back to

... commitment and routine, but not back to stress and confusion.
back to schedules and timelines, but not back to loathsome mundanities.

we in the oregon university system are back to school. the term structure (weird, i know) has got us doing ten weeks of condensed lectures, excerpted readings and value-packed discussion sections.

this summer:
i traveled as a homeless wanderer across the states, observing the mad realities of my culture. seriously, i thought to myself. this is depressing.

shoving those italics aside, i rushed and stumbled back to oregon equipped with a cursory knowledge of the specifics of survivalist dumpster-diving and excited for the possibilities that home-ful-ness would afford me.

maybe i can live in a way that's not so arbitrarily wasteful and lonely... maybe we all can.

smallish steps 
(tiny little miniscule footfalls toward living in a way that actually makes sense)

#1 hanging out the laundry.

in ithaca, where my silly little barefoot self realized the
benefits of more efficient laundrification
(and not in the urban dictionary sense of the word).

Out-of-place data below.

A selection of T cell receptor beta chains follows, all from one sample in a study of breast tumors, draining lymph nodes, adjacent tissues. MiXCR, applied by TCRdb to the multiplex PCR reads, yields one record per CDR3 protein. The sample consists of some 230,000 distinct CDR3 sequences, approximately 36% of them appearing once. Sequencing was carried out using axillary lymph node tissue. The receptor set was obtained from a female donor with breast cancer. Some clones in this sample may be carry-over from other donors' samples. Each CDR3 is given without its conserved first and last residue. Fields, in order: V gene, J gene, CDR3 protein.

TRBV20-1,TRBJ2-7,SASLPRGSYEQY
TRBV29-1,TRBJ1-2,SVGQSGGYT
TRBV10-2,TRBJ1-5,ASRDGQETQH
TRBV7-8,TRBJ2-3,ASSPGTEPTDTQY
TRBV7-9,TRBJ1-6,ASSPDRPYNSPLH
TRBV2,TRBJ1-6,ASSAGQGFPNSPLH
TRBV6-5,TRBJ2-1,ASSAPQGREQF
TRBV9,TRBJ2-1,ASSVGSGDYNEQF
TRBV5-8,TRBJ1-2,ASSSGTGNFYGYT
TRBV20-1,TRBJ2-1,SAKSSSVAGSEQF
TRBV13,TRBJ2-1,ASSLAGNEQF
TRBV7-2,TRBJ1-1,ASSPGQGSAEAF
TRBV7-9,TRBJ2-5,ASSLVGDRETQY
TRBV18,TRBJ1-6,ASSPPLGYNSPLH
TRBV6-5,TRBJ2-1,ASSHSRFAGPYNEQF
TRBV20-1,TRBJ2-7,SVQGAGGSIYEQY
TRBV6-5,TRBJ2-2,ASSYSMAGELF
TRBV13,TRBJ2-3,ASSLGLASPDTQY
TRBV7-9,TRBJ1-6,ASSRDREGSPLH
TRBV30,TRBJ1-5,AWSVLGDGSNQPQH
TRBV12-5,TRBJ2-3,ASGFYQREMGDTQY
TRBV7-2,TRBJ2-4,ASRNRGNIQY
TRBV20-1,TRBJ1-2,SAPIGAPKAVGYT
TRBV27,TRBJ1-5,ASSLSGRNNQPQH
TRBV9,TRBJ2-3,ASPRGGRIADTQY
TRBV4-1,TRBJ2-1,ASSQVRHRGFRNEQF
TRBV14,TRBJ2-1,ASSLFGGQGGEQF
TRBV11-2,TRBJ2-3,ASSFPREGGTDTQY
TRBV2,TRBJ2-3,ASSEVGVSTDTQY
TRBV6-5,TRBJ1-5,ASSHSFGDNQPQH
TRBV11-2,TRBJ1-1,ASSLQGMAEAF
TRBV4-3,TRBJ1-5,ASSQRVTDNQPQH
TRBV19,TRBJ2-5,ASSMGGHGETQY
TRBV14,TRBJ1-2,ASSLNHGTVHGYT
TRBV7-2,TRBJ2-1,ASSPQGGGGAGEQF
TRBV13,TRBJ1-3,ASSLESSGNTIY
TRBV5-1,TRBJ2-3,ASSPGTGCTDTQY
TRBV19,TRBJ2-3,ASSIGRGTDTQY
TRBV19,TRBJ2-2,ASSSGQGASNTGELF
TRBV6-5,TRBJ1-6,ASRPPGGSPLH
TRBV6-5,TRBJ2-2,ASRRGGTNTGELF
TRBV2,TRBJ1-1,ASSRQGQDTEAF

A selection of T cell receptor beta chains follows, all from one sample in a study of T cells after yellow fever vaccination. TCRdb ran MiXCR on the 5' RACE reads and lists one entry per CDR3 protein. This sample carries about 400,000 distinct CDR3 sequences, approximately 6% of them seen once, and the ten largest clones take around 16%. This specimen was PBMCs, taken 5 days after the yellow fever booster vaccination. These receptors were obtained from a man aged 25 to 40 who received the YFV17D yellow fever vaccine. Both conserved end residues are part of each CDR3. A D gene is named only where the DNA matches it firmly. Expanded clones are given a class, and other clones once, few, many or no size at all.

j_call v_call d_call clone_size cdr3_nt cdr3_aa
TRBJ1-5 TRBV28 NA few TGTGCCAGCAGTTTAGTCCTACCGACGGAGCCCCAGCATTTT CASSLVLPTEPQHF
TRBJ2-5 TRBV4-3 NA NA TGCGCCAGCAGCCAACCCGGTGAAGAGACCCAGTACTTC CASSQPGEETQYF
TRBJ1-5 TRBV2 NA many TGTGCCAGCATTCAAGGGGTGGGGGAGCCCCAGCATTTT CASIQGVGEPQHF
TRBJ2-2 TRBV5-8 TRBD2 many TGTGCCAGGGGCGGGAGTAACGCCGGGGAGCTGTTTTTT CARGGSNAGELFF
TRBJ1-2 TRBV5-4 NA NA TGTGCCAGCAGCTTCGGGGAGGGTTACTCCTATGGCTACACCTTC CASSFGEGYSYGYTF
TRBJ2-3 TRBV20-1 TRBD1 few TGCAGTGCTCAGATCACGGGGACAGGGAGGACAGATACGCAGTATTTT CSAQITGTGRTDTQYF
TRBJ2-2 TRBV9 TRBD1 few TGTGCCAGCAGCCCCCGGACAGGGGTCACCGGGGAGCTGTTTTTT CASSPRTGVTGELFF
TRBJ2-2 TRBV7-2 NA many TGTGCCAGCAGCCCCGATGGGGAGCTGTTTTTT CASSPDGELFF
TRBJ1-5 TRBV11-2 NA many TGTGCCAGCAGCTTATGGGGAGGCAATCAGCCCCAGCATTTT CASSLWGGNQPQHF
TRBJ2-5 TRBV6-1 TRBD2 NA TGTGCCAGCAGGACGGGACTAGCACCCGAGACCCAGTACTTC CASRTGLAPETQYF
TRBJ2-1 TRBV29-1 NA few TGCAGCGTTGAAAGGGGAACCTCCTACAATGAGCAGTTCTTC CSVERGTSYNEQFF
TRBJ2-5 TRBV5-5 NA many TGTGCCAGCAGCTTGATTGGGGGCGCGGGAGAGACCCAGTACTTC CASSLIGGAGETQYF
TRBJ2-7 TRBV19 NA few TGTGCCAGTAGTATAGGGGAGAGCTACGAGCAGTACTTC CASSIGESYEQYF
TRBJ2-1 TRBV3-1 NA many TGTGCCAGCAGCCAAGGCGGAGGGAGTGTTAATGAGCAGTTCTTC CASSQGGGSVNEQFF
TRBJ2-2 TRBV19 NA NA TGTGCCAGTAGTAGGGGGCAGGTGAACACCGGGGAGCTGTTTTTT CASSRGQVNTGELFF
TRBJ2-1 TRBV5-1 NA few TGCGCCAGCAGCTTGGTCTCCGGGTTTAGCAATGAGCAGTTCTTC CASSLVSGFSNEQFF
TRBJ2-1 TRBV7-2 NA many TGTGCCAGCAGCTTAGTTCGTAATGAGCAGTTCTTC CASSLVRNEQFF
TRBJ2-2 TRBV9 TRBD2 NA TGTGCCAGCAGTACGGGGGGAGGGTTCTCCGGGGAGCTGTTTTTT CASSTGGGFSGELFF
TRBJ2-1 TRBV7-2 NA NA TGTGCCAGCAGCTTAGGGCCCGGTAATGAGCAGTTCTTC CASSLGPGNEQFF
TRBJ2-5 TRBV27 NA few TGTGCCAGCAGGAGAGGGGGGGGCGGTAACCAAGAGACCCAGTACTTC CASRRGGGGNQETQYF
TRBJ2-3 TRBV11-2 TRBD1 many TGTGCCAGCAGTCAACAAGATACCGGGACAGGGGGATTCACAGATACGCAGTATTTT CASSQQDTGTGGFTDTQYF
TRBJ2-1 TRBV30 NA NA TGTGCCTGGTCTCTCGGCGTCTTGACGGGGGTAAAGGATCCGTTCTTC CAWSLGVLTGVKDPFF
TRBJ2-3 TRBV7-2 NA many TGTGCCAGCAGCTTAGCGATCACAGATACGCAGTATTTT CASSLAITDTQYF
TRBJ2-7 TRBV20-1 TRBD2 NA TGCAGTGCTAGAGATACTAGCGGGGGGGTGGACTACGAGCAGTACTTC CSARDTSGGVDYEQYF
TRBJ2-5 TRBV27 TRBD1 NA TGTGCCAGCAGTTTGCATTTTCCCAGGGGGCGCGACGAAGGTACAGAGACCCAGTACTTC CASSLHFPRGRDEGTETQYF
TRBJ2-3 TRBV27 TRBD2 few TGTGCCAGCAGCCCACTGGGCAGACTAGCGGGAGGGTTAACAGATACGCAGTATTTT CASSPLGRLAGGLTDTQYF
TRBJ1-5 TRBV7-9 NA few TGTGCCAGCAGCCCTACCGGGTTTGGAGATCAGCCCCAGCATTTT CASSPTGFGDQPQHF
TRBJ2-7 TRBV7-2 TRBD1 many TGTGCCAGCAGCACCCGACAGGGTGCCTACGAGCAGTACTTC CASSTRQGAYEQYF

there was a super obvious discrepancy between the way i thought about laundry and the way i was actually cleaning my clothes. but it took a change of circumstance to motivate me to be creative in this area.  the circumstatntial shift occurred when i was dirt-poor and homeless in ithaca, n.y.

i realized upon entering a local laundrypalce that i had loads of time on my hands, and very little money. it didn't any longer make sense in this situation for me to pay a time-saving machine to clean my laundry for me.

i borrowed some laundry soap, and set to it, cleaning my clothes in the utility sink, before wringing them out to the best of my ability. in this specific situation, it was expedient for me to use the dryers, making sure to conserve quarters for coffee money as i went.

another common sense thing that hadn't occurred to me was a strategy for dealing with the time i spent waiting for my clothes to dry. i pulled out a couple magazines, and started to read about the struggle for social justice (inefficiency diminished).

since coming back to eugene, i've found that it makes more sense to dry my clothes under the eaves of my house. it saves me a couple dollars a week (plus a lot of previously wasted energy), and, contrary to popular opinion, the hobos don't steal them while they're drying. as an added bonus, my clothes smell like the autumn air. they even dry when it's raining out, so long as they don't blow out from under the eaves.

step number one? do smart(er) laundry.

No comments:

Post a Comment